CoblatorPP is a minor surgical procedure, under a General anaesthetic.  It takes about 5-7 days to get back to work, 10 DAYS if also with Nasal surgery. 

Blowing balloons or a wind instrument might be a problem after palatal surgery, due to weakening of the soft palate – voice change or swallowing problems are extremely rare.

  • Some patients have a sensitive scar for a few months, which settles spontaneously.
  • Coblator PP is successful for snoring and mild OSA in over 80% of cases, long-term.
  • Some patients don’t snore at all, some just snore softly (but the bed-partner is satisfied).
  • The results for moderate or severe OSA are not as good, due to generalized floppiness.
  • Only about 40% of patients are cured of OSA, although more will stop snoring.
  • The selection of suitable patients (assessing for general sagginess) can achieve better results.

Other Surgery

I rarely perform a Uvulo-Palato-Pharyngo-Plasty (UPPP) nowadays.

Because the Tonsils are removed, and many sutures are used to tighten the palate, it is much more painful, requires more time in hospital and off work, and more painkillers.

I often do a Modified PPP, preserving or trimming the uvula, which is a bit less painful and less likely to affect speech and/or swallowing.

I use a Bizact dissector (or Coblator) to reduce pain and bleeding.

The limited Coblator PP and Modified PPP are much less painful, quicker, safer, and have largely superseded UPPP if the throat shape is suitable.

Tongue reduction techniques, either with Channelling, or Actual excision can help.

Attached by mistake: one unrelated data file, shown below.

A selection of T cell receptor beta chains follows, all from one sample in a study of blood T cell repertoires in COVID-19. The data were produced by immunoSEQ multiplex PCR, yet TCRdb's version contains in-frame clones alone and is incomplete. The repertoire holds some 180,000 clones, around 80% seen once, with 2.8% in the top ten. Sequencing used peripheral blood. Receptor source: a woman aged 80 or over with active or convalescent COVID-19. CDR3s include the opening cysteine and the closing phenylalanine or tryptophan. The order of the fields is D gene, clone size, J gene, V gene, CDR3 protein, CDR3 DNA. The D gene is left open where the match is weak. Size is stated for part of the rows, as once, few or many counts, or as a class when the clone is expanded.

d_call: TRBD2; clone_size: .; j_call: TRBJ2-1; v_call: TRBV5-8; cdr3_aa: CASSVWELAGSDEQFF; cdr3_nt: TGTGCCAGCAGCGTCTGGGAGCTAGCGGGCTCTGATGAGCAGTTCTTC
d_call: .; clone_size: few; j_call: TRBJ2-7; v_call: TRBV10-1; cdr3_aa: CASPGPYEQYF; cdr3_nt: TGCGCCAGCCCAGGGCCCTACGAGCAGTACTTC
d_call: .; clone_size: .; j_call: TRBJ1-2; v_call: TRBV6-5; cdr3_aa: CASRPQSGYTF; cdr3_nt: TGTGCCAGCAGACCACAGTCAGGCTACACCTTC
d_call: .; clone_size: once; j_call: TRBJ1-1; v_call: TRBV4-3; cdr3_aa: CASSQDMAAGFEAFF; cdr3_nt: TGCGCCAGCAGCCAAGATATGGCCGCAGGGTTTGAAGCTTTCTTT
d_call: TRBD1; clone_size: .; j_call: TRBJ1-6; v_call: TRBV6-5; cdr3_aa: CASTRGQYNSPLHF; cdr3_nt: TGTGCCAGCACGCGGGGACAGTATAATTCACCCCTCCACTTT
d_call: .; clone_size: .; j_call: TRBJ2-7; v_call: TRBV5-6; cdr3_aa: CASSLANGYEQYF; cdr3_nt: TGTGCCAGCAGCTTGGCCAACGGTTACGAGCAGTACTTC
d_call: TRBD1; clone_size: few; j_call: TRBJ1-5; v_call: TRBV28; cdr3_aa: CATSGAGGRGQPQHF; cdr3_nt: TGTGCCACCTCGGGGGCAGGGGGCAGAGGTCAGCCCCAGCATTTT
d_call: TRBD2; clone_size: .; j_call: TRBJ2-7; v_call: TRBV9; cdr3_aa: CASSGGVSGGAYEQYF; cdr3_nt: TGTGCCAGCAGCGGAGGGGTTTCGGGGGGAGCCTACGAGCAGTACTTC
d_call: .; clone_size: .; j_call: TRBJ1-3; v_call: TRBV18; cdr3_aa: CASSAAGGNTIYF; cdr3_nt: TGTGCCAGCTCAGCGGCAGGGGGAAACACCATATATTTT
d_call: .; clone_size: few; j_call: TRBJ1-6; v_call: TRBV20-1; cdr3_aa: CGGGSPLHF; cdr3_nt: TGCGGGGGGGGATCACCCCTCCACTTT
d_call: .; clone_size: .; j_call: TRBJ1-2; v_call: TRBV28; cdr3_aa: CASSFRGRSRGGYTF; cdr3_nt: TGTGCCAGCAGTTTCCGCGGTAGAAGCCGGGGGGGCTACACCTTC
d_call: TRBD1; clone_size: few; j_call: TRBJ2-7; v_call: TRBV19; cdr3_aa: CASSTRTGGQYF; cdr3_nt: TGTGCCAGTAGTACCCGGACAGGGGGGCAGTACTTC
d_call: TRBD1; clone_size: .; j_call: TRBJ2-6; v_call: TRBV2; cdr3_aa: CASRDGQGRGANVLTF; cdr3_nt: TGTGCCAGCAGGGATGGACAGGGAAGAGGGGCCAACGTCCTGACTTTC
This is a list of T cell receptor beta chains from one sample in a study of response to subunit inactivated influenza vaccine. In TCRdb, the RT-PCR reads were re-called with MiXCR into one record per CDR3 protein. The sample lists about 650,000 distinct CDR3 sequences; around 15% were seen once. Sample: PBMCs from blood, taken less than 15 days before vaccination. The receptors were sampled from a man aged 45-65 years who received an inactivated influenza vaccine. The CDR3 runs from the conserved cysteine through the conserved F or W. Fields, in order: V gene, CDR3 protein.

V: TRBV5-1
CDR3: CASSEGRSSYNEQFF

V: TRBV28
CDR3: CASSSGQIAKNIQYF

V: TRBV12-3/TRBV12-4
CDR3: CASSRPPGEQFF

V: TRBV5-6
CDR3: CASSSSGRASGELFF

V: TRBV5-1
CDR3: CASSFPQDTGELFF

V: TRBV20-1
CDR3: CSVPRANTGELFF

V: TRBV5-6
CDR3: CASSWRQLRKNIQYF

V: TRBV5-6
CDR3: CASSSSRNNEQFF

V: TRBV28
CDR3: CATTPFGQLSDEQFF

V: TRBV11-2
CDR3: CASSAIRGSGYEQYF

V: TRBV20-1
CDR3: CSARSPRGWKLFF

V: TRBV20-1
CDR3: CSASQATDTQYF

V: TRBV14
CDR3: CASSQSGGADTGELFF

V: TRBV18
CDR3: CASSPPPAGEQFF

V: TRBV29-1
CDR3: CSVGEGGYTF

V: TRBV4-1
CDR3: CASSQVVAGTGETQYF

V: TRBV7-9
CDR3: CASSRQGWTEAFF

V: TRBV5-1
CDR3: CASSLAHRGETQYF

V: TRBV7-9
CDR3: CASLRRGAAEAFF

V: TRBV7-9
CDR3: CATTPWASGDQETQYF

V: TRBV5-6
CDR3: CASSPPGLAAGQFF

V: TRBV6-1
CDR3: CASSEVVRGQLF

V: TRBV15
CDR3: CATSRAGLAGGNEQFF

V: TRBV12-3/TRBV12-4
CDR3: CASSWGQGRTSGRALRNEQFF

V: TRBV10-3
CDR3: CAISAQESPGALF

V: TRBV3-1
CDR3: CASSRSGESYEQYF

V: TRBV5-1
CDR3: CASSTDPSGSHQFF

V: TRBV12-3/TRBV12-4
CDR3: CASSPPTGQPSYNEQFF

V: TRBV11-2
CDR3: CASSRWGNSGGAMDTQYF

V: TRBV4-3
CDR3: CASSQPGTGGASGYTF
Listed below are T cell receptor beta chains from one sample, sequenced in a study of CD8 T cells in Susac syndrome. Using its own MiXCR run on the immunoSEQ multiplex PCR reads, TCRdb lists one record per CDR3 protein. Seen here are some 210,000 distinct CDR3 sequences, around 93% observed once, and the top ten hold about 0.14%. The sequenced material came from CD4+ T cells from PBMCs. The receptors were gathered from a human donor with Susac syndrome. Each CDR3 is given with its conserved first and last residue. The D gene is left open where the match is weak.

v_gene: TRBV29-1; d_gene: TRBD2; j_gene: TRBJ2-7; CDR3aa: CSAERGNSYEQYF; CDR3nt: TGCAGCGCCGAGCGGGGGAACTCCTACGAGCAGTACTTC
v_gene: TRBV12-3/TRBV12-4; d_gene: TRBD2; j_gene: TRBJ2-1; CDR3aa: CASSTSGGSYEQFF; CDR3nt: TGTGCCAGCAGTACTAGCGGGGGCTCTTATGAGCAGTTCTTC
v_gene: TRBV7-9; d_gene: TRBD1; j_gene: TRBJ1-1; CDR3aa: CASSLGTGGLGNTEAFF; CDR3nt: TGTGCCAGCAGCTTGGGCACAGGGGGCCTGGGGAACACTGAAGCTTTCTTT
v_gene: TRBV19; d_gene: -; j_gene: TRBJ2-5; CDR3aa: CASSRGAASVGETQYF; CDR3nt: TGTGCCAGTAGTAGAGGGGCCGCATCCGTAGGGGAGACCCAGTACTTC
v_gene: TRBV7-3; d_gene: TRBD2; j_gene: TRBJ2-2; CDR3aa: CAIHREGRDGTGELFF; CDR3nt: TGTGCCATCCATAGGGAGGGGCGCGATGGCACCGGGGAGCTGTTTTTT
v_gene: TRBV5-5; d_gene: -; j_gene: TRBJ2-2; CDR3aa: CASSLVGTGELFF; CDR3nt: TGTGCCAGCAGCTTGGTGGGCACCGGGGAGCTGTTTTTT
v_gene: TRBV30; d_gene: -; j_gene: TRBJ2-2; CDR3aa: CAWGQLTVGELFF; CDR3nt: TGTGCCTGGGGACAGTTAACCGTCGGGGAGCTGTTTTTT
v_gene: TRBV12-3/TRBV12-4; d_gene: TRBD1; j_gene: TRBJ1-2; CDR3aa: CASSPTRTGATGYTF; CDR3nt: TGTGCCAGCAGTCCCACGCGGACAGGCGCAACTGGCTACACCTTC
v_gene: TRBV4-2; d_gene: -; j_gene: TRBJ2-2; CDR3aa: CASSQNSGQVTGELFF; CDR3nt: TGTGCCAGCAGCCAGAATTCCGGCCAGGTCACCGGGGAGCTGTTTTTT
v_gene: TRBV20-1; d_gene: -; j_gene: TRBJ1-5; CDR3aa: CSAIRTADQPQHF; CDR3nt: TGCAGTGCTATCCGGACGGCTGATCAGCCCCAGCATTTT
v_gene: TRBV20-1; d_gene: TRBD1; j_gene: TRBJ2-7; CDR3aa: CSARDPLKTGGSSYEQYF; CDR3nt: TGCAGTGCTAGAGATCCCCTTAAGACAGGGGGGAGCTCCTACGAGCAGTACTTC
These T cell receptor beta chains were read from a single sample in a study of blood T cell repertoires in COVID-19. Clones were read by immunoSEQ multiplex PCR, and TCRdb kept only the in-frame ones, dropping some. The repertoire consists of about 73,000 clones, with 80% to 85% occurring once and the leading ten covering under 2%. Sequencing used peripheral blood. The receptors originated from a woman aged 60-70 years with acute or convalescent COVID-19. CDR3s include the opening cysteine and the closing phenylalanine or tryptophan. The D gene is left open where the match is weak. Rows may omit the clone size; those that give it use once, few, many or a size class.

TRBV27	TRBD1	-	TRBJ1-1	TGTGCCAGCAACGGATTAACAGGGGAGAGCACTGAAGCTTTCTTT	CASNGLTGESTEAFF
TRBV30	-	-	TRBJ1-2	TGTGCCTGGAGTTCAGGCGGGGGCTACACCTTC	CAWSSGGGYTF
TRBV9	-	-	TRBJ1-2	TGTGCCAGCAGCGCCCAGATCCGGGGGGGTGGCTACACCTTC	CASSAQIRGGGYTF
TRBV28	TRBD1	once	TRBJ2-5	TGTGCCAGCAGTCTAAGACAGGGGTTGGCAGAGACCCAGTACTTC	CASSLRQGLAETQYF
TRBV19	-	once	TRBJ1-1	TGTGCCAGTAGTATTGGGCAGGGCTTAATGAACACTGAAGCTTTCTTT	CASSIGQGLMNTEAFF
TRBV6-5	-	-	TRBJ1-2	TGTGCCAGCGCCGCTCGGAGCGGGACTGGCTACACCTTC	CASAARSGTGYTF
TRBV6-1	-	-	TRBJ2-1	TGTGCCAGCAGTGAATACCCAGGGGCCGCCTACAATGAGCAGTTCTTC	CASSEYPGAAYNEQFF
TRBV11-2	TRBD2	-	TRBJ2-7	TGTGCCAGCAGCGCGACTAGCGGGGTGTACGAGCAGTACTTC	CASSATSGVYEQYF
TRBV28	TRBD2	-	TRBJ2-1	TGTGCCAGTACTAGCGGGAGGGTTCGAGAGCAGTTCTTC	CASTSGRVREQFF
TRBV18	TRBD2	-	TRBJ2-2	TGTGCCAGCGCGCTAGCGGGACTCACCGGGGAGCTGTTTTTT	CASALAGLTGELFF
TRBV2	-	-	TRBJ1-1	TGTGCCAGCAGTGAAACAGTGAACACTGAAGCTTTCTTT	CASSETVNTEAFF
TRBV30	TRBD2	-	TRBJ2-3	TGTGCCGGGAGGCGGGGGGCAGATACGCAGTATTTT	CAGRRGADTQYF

Coblator tongue channelling is a minimally-invasive procedure where 7 electrode-needle injections are made, and the muscle in the tongue is cauterized, to reduce tongue volume and create scar and stiffening. It is usually not very painful but causes some ulcers that can take a month to heal. It can be done at the same time as the palate and nasal surgery.

Mandibular Advancement Splints are effective, by pulling the jaw and the tongue forwards.  It can be used as a primary treatment, or after failed surgery.  

Even in patients with severe OSA, complex operations to pull the tongue base forwards can help, by creating more space and reducing obstruction.

Continuous Positive Airways Pressure (CPAP) is an effective and safe treatment for control of snoring and Obstructive Sleep Apnoea, and I usually recommend it for Severe OSA.

  • The patient sleeps with a mask over the nose/face, pumping air, all night, every night, forever.  
  • Air pressure prevents collapse and vibration of the throat, stopping apnoeas and snoring. 

Tracheostomy is the best treatment for severe OSA but is almost never required.

Children who snore often have large tonsils and/or adenoids (which are like tonsils in the back of the nose).  Children with OSA usually have enlargement of both, and surgery is necessary if Nasal steroids don’t help.

What next?

If you’re one of the many people who suffer from snoring and obstructive sleep apnoea, we hope this article has been helpful. We’ve outlined some of the most common treatment options available to you, both surgical and non-surgical. Contact us today if you would like to find out more about surgery as a potential solution for your snoring problem, Dr Kleid’s team will be happy to help.


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Why Choose Dr Kleid for Ear, Nose and Throat Surgery?

Dr Stephen Kleid
Ear Nose and Throat Surgeon (Otolaryngologist)

Masada Medical Centre
26 Balaclava Road,
East St Kilda, Victoria

Dr Stephen Kleid is an experienced Ear, Nose and Throat ENT Surgeon (Otolaryngologist) based in St Kilda.

Dr Kleid’s Procedures

How can we help?

Dr Kleid’s Team takes pleasure in assisting you with any questions when considering ENT surgery. Please call the Masada in Melbourne between 9 am – 5 pm on Weekdays.

Phone Masada Hospital 03 9038 1630 or Email Dr Kleid